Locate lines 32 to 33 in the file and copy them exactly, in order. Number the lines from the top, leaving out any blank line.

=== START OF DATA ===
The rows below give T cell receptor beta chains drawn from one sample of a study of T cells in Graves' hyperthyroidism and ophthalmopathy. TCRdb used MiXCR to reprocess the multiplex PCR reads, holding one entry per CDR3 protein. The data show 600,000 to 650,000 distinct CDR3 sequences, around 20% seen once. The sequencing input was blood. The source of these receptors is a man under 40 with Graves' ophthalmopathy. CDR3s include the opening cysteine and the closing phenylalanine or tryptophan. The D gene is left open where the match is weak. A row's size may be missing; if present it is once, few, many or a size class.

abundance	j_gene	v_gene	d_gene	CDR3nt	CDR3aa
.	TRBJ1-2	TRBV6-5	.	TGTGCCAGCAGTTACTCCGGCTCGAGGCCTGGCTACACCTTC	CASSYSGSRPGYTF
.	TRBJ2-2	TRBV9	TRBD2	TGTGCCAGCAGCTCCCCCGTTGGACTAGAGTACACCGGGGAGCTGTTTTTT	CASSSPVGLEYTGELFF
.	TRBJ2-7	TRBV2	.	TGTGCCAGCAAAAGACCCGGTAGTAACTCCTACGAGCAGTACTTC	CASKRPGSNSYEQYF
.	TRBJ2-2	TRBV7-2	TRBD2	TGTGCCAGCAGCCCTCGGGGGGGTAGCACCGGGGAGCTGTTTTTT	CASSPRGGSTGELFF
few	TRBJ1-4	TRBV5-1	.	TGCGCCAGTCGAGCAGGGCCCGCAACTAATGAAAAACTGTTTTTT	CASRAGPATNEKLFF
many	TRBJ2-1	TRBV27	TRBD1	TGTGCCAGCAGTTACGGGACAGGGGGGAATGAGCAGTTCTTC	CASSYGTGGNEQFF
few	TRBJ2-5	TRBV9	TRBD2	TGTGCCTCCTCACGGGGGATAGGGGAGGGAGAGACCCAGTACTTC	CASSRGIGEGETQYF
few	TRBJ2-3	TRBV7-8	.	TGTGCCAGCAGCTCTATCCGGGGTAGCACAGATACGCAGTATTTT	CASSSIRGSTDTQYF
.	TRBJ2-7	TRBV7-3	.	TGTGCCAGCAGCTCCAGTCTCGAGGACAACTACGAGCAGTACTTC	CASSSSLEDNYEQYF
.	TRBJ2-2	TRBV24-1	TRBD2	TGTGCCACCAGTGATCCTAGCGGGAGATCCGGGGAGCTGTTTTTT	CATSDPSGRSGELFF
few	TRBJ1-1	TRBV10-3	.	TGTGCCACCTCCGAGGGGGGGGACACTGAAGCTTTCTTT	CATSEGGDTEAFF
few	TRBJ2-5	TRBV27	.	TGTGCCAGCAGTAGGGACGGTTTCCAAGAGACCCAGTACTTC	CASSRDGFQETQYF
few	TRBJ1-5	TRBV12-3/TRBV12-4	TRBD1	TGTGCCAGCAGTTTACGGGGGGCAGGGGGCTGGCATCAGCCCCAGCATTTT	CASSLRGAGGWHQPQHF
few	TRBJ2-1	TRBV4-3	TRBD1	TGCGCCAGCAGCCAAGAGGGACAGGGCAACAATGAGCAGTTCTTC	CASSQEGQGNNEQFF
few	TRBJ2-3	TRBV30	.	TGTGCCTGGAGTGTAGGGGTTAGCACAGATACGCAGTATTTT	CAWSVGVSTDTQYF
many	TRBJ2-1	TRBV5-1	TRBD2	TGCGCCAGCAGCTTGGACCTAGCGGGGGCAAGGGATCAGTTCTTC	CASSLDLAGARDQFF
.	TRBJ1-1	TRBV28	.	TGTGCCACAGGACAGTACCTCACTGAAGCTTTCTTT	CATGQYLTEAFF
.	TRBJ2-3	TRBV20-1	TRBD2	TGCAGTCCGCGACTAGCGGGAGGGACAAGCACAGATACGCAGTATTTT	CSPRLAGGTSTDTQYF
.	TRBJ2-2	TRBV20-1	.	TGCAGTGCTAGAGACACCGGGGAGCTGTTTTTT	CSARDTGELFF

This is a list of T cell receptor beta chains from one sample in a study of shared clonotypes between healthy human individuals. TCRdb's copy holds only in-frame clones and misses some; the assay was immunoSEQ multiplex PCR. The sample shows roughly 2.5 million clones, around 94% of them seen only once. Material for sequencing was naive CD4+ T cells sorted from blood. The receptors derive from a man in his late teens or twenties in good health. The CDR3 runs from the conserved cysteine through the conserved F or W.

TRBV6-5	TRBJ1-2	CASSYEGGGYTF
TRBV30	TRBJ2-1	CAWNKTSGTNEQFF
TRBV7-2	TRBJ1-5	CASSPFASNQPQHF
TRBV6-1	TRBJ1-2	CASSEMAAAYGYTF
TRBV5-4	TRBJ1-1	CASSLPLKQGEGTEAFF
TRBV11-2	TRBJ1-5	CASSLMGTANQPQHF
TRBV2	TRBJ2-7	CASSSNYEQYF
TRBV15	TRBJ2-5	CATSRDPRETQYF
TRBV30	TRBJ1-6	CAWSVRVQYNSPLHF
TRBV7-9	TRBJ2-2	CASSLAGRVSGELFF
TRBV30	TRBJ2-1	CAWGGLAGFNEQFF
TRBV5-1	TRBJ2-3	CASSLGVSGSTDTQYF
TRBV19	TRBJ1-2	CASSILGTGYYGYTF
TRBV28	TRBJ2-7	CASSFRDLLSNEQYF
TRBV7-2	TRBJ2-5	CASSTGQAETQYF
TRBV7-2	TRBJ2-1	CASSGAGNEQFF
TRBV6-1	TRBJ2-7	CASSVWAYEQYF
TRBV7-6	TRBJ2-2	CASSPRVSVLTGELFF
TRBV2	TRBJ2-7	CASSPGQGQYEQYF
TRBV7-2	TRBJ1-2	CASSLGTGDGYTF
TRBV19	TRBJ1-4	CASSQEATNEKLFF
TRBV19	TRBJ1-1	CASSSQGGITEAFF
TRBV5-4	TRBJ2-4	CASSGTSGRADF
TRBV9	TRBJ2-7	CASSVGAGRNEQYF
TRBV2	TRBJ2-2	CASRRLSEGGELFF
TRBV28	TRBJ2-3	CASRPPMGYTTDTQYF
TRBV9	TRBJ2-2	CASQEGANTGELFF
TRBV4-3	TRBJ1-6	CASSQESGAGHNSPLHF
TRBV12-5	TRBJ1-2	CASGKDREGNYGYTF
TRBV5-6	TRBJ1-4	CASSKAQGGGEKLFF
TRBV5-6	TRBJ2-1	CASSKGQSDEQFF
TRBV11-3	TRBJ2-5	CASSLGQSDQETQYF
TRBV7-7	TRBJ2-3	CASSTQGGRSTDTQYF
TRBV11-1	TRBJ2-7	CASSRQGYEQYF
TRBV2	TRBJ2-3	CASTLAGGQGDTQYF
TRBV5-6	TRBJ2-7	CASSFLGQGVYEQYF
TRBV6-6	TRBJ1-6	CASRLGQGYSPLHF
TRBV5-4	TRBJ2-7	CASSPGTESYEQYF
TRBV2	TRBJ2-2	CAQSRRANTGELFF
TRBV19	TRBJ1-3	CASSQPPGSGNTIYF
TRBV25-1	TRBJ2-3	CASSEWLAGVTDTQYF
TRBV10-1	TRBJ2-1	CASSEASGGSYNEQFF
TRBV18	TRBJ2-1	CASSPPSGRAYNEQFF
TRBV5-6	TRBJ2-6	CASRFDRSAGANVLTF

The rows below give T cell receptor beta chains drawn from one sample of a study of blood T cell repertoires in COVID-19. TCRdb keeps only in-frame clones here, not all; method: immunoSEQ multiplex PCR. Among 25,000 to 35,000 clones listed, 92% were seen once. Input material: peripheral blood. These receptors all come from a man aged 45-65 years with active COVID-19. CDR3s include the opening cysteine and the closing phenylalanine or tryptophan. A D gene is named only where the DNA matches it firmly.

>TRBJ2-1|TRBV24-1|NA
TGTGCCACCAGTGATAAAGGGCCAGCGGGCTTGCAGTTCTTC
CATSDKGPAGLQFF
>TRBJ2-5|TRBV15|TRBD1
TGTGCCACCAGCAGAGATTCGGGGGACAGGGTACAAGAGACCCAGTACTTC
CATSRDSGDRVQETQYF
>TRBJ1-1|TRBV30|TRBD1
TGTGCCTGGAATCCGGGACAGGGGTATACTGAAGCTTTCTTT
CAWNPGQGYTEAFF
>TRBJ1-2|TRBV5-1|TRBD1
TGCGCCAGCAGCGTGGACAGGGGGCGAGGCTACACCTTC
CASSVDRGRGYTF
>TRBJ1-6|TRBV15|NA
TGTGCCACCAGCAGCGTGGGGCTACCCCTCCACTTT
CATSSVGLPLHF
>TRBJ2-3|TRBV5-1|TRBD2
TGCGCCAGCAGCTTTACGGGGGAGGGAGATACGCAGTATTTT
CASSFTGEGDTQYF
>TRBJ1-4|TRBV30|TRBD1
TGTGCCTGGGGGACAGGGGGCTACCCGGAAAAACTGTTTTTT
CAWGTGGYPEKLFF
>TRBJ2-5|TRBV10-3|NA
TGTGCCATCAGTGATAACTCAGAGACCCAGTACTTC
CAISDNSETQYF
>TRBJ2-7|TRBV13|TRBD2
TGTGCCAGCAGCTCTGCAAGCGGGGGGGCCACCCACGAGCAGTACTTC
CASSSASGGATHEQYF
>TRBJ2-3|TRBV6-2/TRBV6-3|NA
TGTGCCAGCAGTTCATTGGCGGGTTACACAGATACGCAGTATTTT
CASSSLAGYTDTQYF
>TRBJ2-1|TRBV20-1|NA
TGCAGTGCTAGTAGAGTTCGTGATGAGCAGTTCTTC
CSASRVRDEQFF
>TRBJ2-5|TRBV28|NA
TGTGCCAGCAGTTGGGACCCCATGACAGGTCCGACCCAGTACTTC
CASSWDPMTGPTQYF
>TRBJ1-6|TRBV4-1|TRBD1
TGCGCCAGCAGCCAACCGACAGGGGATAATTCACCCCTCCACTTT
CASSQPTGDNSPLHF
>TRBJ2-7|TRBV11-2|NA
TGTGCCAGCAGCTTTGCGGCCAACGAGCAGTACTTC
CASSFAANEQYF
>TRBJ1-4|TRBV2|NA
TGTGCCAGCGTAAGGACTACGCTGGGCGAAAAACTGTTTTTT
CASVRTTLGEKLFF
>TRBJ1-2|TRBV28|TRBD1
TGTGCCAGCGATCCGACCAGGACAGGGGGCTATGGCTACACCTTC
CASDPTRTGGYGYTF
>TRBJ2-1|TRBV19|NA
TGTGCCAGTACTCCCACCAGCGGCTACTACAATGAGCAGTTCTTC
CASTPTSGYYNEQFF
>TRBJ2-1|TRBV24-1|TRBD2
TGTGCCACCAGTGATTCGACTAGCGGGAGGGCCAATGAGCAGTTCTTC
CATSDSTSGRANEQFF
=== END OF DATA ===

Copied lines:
TRBV7-9	TRBJ2-2	CASSLAGRVSGELFF
TRBV30	TRBJ2-1	CAWGGLAGFNEQFF